There's lots of chatter on the web tonight about political comedy conspiracies and NBC's motivation for yanking a biting "Saturday Night Live" sketch from this past weekend that needles a few prominent liberal billionaires.
Los Angeles Times scribe Mary McNamara gets to the heart of the whole thing in an interview with "SNL" boss Lorne Michaels that was posted on the Times' Show Tracker blog Tuesday evening.
Michaels explains that the major issue with the sketch, which depicted a news conference to tubthump the plan held by Nancy Pelosi and Barney Frank, was that he thought that two of the people portrayed in the sketch were fictional characters. In fact Herb and Marion Sandler are very real, and very rich from selling their subprime mortgage-pumping bank, Golden West Financial, to Wachovia for a cool $24 billion not so long ago.
Michaels told McNamara that he spoke to the Sandlers, and then made the call to pull the vid of the sketch off NBC.com, snip out some of the harshest (and probably legally actionable) comments out, and and then repost the kinder, gentler version.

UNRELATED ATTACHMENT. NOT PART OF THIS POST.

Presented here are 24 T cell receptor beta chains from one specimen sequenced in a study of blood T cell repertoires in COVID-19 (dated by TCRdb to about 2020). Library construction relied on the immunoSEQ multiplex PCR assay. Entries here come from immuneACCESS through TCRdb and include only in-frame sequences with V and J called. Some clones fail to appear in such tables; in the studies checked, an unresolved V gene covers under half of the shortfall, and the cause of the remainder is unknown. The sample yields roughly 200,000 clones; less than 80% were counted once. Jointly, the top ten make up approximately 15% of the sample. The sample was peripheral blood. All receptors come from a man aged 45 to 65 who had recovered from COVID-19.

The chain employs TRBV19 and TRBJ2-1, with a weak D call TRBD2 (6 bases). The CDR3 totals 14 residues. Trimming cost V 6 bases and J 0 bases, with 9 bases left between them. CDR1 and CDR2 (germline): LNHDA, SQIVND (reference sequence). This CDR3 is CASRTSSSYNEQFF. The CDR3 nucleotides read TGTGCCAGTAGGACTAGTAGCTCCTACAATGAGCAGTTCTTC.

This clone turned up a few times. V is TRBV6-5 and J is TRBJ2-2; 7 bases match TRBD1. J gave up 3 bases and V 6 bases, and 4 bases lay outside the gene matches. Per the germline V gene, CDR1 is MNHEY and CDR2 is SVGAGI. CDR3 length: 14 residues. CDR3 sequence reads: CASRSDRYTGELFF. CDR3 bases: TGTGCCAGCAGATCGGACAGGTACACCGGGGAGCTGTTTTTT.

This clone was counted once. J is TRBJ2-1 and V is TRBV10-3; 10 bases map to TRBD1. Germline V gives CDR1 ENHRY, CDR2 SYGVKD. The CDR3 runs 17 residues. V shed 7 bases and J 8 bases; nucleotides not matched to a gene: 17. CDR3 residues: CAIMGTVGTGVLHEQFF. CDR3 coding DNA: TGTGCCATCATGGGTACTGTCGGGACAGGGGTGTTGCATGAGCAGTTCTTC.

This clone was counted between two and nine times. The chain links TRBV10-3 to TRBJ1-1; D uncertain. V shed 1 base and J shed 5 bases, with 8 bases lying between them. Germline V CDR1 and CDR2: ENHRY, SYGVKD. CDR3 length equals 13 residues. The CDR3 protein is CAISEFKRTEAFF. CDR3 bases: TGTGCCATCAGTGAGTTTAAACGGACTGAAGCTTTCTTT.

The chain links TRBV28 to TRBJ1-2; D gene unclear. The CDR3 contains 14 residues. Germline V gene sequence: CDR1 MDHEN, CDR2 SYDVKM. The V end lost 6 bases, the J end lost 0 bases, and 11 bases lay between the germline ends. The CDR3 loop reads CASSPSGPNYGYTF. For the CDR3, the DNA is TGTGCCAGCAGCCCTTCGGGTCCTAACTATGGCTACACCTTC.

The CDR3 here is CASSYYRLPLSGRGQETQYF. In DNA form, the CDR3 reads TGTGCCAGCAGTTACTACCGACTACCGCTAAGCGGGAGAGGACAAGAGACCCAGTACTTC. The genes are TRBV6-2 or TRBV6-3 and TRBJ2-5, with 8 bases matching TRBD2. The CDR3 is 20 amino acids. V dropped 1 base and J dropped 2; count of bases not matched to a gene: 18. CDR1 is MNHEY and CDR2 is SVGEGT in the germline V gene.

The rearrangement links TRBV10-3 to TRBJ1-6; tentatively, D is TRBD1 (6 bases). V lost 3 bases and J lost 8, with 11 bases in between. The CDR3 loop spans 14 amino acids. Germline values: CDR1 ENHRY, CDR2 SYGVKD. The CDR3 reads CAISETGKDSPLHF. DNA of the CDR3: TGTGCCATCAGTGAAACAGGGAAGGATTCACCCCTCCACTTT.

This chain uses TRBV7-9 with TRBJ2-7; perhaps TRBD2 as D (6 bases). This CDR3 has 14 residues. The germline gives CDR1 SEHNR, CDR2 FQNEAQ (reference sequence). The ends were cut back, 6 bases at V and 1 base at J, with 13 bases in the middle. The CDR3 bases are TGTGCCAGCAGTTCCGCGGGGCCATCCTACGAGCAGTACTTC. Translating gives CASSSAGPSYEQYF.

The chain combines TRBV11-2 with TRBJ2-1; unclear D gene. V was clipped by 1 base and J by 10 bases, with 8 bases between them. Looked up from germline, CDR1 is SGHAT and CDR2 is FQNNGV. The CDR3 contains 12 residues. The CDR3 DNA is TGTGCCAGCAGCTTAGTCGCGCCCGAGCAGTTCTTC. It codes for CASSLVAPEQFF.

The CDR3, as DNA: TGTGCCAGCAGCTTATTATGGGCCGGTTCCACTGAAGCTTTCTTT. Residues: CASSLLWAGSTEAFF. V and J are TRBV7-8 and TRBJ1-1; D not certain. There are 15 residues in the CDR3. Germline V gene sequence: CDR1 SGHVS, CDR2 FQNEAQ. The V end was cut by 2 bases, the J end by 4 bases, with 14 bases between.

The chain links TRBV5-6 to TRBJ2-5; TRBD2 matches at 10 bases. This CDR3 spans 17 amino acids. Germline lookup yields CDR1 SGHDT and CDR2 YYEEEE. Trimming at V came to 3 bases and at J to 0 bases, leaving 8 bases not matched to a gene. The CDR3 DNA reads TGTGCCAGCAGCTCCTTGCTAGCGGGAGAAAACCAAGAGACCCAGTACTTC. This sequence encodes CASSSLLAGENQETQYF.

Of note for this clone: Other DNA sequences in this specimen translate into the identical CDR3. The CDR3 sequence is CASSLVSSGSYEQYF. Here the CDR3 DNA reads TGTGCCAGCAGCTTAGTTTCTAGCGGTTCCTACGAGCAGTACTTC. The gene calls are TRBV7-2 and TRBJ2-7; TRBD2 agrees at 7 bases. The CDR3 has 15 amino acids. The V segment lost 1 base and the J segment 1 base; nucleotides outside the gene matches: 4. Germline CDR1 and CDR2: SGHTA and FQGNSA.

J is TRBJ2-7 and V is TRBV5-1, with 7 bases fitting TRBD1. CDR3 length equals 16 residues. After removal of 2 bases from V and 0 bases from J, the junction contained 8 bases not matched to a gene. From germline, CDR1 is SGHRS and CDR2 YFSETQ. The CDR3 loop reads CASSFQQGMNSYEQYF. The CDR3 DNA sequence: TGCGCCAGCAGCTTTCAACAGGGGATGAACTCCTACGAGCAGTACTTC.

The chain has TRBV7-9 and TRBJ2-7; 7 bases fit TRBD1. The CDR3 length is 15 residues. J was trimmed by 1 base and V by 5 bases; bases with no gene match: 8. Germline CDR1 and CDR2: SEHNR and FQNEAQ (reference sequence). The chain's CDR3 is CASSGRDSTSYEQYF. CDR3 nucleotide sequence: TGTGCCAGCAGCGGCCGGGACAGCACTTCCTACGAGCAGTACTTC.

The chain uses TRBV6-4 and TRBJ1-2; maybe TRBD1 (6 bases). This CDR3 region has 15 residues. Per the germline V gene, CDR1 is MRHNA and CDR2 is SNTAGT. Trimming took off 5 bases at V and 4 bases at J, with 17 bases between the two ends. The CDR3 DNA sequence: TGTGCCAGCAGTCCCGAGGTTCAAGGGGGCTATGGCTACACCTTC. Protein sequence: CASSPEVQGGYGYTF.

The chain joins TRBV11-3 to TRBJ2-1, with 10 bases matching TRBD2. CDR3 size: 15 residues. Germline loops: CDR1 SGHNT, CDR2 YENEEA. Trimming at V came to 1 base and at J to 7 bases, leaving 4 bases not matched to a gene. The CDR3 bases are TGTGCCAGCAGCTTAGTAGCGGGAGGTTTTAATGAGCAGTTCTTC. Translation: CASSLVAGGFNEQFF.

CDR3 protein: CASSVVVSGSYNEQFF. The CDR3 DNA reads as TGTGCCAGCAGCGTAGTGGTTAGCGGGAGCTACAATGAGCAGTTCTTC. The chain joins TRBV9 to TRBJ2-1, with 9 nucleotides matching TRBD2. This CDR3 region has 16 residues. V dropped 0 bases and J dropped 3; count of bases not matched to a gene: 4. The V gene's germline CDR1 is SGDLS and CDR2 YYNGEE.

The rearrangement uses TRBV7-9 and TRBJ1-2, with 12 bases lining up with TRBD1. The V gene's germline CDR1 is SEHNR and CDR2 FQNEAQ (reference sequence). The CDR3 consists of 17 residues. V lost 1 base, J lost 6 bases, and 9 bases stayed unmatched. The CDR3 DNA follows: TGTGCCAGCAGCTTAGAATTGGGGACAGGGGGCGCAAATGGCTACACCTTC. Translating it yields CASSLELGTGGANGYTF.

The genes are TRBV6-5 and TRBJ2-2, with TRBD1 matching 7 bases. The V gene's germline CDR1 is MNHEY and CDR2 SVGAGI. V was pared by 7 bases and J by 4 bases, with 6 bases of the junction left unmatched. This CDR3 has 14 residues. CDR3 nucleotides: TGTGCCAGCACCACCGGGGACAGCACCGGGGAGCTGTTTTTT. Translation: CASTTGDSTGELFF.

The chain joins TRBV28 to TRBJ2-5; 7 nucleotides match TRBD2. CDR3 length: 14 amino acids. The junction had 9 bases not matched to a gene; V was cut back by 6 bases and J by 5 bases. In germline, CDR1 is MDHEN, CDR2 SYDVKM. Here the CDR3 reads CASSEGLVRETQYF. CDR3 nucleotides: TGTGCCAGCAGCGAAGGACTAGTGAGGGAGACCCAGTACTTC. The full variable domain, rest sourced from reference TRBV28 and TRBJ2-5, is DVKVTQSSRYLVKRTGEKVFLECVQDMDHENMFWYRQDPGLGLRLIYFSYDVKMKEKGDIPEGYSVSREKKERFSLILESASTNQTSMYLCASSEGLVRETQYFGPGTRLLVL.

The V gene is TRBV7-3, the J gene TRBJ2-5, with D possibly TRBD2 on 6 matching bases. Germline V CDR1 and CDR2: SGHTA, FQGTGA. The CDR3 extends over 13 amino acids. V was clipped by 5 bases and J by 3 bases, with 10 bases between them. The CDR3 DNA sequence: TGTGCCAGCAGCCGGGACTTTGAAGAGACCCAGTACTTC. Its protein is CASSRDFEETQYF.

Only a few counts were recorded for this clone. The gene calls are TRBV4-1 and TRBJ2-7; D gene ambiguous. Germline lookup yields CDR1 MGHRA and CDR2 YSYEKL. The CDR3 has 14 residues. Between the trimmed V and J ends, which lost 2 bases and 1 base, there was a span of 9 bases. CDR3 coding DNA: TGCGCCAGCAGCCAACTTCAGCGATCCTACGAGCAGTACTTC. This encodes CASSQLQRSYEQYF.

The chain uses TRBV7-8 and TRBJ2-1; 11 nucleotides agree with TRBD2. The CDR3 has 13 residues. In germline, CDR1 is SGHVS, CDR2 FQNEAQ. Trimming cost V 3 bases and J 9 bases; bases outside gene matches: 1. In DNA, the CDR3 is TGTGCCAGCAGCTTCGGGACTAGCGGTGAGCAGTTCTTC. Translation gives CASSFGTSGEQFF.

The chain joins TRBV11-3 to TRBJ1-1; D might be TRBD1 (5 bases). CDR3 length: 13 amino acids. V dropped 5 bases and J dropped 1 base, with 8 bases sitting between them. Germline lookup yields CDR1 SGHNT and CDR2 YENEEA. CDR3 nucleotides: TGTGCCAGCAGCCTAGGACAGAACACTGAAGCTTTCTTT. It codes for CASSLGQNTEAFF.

Michaels sounds a little humbled by the experience. For the exec producer of "SNL," that's saying something.
First of all, I pleaded incompetence (when speaking to the Sandlers), which is not a thing I do often, and the fact that I did not know they were real is 100% my responsibility... I understand the Sandlers’ complaint. I think it’s not insignificant to read ‘People who should be shot’ underneath your name.
Michaels' comments are unlikely to quiet the conspiracy buffs who note that the Sandlers are big supporters of liberal causes, as is another public figure skewered in the sketch, George Soros.
Today's dust up over the sketch is likely to boost "SNL's" already soaring ratings. Why, it's almost as if the government, and the men and woman who would be our next prexy and veep, have staged their own bailout for this august American institution at the outset of its 34th season.